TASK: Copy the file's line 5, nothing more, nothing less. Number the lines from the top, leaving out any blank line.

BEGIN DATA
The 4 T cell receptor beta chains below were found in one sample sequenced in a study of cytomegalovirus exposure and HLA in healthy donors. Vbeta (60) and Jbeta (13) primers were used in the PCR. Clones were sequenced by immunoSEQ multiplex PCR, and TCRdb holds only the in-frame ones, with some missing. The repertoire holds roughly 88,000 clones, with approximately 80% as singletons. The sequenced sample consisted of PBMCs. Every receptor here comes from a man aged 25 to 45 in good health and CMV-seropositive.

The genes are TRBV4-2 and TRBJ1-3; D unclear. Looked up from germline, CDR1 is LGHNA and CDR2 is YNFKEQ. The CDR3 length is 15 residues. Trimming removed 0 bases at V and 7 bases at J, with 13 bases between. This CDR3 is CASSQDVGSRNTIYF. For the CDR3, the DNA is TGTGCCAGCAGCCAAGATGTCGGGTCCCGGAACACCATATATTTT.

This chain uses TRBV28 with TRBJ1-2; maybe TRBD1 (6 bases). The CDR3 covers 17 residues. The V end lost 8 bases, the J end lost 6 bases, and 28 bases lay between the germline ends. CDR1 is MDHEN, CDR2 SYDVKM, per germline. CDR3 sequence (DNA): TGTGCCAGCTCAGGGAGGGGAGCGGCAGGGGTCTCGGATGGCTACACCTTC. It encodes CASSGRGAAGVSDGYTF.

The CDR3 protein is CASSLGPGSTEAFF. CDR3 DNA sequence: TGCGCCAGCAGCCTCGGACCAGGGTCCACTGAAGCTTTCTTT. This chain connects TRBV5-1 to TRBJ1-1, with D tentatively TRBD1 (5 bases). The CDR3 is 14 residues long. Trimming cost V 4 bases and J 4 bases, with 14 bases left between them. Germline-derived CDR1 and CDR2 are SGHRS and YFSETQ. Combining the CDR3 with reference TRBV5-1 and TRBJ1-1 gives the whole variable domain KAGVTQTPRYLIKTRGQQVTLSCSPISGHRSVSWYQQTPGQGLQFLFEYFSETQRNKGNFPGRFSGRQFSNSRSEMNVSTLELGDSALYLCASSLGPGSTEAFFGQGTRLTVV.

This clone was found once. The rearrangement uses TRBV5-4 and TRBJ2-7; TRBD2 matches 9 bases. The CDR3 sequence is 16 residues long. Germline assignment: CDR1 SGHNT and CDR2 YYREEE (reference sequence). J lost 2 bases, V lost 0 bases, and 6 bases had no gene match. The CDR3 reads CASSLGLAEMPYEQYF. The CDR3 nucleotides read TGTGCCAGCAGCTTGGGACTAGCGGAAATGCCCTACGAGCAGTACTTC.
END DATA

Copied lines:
This clone was found once. The rearrangement uses TRBV5-4 and TRBJ2-7; TRBD2 matches 9 bases. The CDR3 sequence is 16 residues long. Germline assignment: CDR1 SGHNT and CDR2 YYREEE (reference sequence). J lost 2 bases, V lost 0 bases, and 6 bases had no gene match. The CDR3 reads CASSLGLAEMPYEQYF. The CDR3 nucleotides read TGTGCCAGCAGCTTGGGACTAGCGGAAATGCCCTACGAGCAGTACTTC.